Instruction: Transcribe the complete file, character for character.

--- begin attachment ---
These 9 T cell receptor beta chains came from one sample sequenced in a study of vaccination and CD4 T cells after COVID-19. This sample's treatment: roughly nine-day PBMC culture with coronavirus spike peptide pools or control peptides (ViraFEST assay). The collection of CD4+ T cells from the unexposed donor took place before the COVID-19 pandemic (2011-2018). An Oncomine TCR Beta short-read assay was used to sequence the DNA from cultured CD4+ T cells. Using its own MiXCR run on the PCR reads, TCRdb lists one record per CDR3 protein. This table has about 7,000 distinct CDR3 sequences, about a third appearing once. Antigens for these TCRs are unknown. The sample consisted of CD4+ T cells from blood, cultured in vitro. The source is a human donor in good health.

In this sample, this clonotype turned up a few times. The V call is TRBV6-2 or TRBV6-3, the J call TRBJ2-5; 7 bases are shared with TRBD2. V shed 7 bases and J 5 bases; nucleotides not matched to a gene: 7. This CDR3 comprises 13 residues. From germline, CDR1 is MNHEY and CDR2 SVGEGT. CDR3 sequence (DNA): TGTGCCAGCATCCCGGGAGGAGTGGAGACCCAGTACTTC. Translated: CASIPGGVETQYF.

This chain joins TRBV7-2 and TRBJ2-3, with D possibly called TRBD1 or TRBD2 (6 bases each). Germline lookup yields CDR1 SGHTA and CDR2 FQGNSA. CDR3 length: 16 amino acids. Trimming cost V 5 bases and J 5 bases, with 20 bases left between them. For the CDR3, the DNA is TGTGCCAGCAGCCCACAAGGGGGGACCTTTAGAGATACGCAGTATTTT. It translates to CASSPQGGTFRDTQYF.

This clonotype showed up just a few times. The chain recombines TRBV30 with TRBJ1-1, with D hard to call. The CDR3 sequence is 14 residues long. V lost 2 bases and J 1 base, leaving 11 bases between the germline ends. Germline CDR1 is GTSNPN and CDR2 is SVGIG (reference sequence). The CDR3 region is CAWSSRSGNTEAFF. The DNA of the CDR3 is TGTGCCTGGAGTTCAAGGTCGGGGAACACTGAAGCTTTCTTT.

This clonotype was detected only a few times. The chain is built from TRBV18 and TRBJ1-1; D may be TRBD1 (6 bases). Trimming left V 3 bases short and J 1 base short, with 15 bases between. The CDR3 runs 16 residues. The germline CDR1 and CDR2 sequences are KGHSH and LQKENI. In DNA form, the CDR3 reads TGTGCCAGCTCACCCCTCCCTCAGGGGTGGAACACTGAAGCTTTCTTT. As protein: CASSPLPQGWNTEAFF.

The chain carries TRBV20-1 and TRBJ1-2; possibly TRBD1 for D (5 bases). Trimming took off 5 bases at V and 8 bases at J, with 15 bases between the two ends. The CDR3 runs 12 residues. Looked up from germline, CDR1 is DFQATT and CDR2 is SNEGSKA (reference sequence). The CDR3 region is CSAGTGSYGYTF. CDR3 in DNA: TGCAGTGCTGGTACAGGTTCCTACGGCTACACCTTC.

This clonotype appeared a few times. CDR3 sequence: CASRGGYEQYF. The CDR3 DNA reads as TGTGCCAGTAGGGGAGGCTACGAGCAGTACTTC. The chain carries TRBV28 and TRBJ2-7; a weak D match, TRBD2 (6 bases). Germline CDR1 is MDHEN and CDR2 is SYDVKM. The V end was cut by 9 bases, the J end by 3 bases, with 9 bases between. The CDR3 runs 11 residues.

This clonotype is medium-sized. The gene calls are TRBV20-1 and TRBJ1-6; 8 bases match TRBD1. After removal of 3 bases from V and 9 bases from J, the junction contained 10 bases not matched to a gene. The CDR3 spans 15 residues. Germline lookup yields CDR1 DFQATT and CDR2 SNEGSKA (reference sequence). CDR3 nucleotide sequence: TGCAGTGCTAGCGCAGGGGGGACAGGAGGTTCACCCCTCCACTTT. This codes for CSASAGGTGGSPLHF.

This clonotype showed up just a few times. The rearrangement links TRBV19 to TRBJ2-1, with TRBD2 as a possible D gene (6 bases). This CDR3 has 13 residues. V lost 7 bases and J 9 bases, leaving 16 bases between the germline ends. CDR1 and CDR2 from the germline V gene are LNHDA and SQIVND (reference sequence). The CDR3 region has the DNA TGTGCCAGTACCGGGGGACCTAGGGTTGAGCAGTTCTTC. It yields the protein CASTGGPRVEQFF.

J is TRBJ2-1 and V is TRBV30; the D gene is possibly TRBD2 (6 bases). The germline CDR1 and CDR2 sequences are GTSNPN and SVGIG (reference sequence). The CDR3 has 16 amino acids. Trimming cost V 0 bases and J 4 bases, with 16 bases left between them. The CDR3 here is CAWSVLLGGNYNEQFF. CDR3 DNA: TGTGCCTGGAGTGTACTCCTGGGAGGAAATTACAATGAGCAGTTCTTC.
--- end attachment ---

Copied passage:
These 9 T cell receptor beta chains came from one sample sequenced in a study of vaccination and CD4 T cells after COVID-19. This sample's treatment: roughly nine-day PBMC culture with coronavirus spike peptide pools or control peptides (ViraFEST assay). The collection of CD4+ T cells from the unexposed donor took place before the COVID-19 pandemic (2011-2018). An Oncomine TCR Beta short-read assay was used to sequence the DNA from cultured CD4+ T cells. Using its own MiXCR run on the PCR reads, TCRdb lists one record per CDR3 protein. This table has about 7,000 distinct CDR3 sequences, about a third appearing once. Antigens for these TCRs are unknown. The sample consisted of CD4+ T cells from blood, cultured in vitro. The source is a human donor in good health.

In this sample, this clonotype turned up a few times. The V call is TRBV6-2 or TRBV6-3, the J call TRBJ2-5; 7 bases are shared with TRBD2. V shed 7 bases and J 5 bases; nucleotides not matched to a gene: 7. This CDR3 comprises 13 residues. From germline, CDR1 is MNHEY and CDR2 SVGEGT. CDR3 sequence (DNA): TGTGCCAGCATCCCGGGAGGAGTGGAGACCCAGTACTTC. Translated: CASIPGGVETQYF.

This chain joins TRBV7-2 and TRBJ2-3, with D possibly called TRBD1 or TRBD2 (6 bases each). Germline lookup yields CDR1 SGHTA and CDR2 FQGNSA. CDR3 length: 16 amino acids. Trimming cost V 5 bases and J 5 bases, with 20 bases left between them. For the CDR3, the DNA is TGTGCCAGCAGCCCACAAGGGGGGACCTTTAGAGATACGCAGTATTTT. It translates to CASSPQGGTFRDTQYF.

This clonotype showed up just a few times. The chain recombines TRBV30 with TRBJ1-1, with D hard to call. The CDR3 sequence is 14 residues long. V lost 2 bases and J 1 base, leaving 11 bases between the germline ends. Germline CDR1 is GTSNPN and CDR2 is SVGIG (reference sequence). The CDR3 region is CAWSSRSGNTEAFF. The DNA of the CDR3 is TGTGCCTGGAGTTCAAGGTCGGGGAACACTGAAGCTTTCTTT.

This clonotype was detected only a few times. The chain is built from TRBV18 and TRBJ1-1; D may be TRBD1 (6 bases). Trimming left V 3 bases short and J 1 base short, with 15 bases between. The CDR3 runs 16 residues. The germline CDR1 and CDR2 sequences are KGHSH and LQKENI. In DNA form, the CDR3 reads TGTGCCAGCTCACCCCTCCCTCAGGGGTGGAACACTGAAGCTTTCTTT. As protein: CASSPLPQGWNTEAFF.

The chain carries TRBV20-1 and TRBJ1-2; possibly TRBD1 for D (5 bases). Trimming took off 5 bases at V and 8 bases at J, with 15 bases between the two ends. The CDR3 runs 12 residues. Looked up from germline, CDR1 is DFQATT and CDR2 is SNEGSKA (reference sequence). The CDR3 region is CSAGTGSYGYTF. CDR3 in DNA: TGCAGTGCTGGTACAGGTTCCTACGGCTACACCTTC.

This clonotype appeared a few times. CDR3 sequence: CASRGGYEQYF. The CDR3 DNA reads as TGTGCCAGTAGGGGAGGCTACGAGCAGTACTTC. The chain carries TRBV28 and TRBJ2-7; a weak D match, TRBD2 (6 bases). Germline CDR1 is MDHEN and CDR2 is SYDVKM. The V end was cut by 9 bases, the J end by 3 bases, with 9 bases between. The CDR3 runs 11 residues.

This clonotype is medium-sized. The gene calls are TRBV20-1 and TRBJ1-6; 8 bases match TRBD1. After removal of 3 bases from V and 9 bases from J, the junction contained 10 bases not matched to a gene. The CDR3 spans 15 residues. Germline lookup yields CDR1 DFQATT and CDR2 SNEGSKA (reference sequence). CDR3 nucleotide sequence: TGCAGTGCTAGCGCAGGGGGGACAGGAGGTTCACCCCTCCACTTT. This codes for CSASAGGTGGSPLHF.

This clonotype showed up just a few times. The rearrangement links TRBV19 to TRBJ2-1, with TRBD2 as a possible D gene (6 bases). This CDR3 has 13 residues. V lost 7 bases and J 9 bases, leaving 16 bases between the germline ends. CDR1 and CDR2 from the germline V gene are LNHDA and SQIVND (reference sequence). The CDR3 region has the DNA TGTGCCAGTACCGGGGGACCTAGGGTTGAGCAGTTCTTC. It yields the protein CASTGGPRVEQFF.

J is TRBJ2-1 and V is TRBV30; the D gene is possibly TRBD2 (6 bases). The germline CDR1 and CDR2 sequences are GTSNPN and SVGIG (reference sequence). The CDR3 has 16 amino acids. Trimming cost V 0 bases and J 4 bases, with 16 bases left between them. The CDR3 here is CAWSVLLGGNYNEQFF. CDR3 DNA: TGTGCCTGGAGTGTACTCCTGGGAGGAAATTACAATGAGCAGTTCTTC.